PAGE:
The final item to consider in terms of cash flow is domestic versus international cash. Intel will generate a decent amount of cash, but like most large cap technology names, not all of it is generated inside the United States. Only cash inside the US can be used for dividends and buybacks. Other names like Apple (NASDAQ:AAPL) and Microsoft (NASDAQ:MSFT) have sizable cash positions outside the US. To be used for dividends and buybacks, a company must either repatriate these funds (and pay taxes) or borrow against these funds (and pay interest). I covered this issue in detail in my dividend raise reduction article, stating that Intel has about $10 billion of its $19 billion cash pile available for use in the US.

Third, capital returns:

Less cash available means less capital returns for shareholders. As an investor, you want more buybacks and more dividends, right? I would certainly hope so. I mentioned in my article above that I don't expect as much of a dividend raise anymore. That assumes of course that Intel actually raises the dividend this month or in 2014, and that may not happen now.

Intel's 22.5 cent quarterly dividend ($0.90 per year) yields 3.78% as of Friday's close. But if Intel's results had been better the past couple of years, maybe the dividend would have been at 25 cents per quarter ($1.00 per year) by now. Wouldn't a 4.19% yield, roughly 40 basis points more, make Intel a lot more attractive investment? Also, let's not argue the fact of Intel getting back to a 4.00% yield because of share price declines. Sure, at $22.50, Intel will have a 4.00% annual yield, but as a current investor, would you want Intel's stock to drop another $1.34, or 5.62%?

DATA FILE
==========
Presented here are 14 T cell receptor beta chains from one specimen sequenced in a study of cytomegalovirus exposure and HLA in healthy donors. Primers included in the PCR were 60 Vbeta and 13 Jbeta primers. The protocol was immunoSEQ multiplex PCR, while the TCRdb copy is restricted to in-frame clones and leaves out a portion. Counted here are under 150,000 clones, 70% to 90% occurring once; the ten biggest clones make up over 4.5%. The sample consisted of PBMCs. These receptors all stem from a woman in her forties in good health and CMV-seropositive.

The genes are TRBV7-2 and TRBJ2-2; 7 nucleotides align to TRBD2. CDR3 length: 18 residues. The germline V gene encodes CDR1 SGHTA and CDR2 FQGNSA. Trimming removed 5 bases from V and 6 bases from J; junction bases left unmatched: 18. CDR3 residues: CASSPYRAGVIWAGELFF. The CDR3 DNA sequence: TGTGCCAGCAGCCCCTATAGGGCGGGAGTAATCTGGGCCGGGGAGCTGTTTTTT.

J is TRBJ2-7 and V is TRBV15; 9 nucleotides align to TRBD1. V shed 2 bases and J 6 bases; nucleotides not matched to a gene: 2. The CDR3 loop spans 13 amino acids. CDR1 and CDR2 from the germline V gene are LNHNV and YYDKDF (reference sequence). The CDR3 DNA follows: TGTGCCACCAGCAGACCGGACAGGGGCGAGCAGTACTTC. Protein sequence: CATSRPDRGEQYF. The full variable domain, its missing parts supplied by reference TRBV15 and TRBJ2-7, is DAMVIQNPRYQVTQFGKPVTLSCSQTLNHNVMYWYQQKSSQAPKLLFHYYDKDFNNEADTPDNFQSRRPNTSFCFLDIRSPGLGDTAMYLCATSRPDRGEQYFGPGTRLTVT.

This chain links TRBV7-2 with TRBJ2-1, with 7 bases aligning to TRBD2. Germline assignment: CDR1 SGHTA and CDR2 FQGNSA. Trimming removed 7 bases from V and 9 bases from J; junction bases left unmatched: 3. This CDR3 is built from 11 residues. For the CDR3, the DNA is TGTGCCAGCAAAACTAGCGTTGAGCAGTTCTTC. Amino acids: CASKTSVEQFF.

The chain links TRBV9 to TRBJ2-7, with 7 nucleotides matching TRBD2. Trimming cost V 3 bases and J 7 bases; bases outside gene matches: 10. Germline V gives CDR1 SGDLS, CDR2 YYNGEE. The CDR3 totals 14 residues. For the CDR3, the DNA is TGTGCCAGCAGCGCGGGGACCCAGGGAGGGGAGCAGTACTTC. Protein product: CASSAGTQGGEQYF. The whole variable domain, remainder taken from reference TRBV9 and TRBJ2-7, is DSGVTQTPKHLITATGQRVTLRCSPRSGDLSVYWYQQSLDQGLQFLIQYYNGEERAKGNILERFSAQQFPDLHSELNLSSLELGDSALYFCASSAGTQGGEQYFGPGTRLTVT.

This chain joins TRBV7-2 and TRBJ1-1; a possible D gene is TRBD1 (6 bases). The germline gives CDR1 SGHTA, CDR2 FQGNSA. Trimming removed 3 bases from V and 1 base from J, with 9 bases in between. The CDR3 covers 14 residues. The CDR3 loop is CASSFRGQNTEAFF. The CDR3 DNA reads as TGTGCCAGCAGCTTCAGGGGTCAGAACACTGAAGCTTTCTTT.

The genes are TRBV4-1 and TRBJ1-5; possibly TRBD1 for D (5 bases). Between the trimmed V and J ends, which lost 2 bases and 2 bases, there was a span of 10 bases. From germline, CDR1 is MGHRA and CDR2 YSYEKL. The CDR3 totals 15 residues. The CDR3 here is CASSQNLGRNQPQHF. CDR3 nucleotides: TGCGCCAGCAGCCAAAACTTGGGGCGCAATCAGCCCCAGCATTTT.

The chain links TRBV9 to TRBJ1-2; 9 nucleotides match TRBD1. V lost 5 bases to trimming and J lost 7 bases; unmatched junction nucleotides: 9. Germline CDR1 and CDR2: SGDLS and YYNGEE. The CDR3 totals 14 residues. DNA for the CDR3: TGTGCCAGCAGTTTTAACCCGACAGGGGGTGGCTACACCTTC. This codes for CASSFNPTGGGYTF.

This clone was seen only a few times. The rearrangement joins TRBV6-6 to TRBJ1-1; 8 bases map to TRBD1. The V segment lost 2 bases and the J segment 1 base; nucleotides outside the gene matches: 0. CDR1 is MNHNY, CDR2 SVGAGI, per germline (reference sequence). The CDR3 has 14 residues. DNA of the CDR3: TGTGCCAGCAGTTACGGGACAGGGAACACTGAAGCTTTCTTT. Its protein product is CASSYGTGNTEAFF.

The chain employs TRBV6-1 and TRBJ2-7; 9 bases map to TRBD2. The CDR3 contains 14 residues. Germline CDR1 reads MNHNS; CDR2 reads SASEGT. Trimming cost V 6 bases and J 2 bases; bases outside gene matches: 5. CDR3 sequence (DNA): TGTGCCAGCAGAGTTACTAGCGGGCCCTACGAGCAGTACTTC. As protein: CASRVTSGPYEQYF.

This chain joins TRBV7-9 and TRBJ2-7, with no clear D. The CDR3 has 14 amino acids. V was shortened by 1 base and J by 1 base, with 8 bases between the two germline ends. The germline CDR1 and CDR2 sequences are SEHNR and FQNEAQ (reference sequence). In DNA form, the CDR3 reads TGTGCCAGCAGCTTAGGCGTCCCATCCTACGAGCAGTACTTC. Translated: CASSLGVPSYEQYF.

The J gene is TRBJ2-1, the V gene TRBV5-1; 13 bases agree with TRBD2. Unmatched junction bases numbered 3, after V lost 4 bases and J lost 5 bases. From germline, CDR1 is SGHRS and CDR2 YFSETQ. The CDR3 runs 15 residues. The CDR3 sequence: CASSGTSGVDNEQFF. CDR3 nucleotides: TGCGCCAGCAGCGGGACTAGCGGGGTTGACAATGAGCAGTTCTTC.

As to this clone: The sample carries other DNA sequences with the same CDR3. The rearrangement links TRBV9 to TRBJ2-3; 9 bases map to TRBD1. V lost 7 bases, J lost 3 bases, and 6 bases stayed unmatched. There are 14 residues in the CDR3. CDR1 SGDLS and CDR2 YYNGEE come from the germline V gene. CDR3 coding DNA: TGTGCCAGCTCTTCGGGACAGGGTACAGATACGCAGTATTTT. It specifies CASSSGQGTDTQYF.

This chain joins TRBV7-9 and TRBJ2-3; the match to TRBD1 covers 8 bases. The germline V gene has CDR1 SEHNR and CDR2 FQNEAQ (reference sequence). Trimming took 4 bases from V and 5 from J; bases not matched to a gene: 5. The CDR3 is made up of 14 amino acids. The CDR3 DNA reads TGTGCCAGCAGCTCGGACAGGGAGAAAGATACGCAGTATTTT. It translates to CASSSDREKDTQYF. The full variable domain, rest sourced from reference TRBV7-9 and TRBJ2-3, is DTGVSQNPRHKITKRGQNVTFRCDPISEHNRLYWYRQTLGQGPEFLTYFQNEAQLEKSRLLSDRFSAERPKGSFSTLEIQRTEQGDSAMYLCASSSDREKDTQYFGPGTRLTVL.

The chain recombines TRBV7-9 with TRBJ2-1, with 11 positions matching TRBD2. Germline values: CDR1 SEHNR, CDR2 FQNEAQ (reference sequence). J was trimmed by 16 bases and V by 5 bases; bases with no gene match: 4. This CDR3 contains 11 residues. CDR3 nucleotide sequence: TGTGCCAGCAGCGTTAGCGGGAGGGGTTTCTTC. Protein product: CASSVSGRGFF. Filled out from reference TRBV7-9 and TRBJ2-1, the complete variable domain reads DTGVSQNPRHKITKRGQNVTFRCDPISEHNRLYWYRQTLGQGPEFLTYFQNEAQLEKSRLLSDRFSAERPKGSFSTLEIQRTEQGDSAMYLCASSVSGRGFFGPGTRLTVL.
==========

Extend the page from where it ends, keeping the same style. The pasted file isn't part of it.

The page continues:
Intel also has slowed down the buyback dramatically from $4.09 billion in the first nine months of 2012 to just $1.9 billion in the first nine months of this year. Intel was using a bit of debt in past years to fund the buyback, and the company really hasn't added too much more since. Will the company take out debt now to buy back stock? I've argued that with expectations low, this could be the perfect time to do it. However, if Intel cuts its forecast again, the stock could go even lower, meaning the company should wait to buy back shares.

A less compelling investment?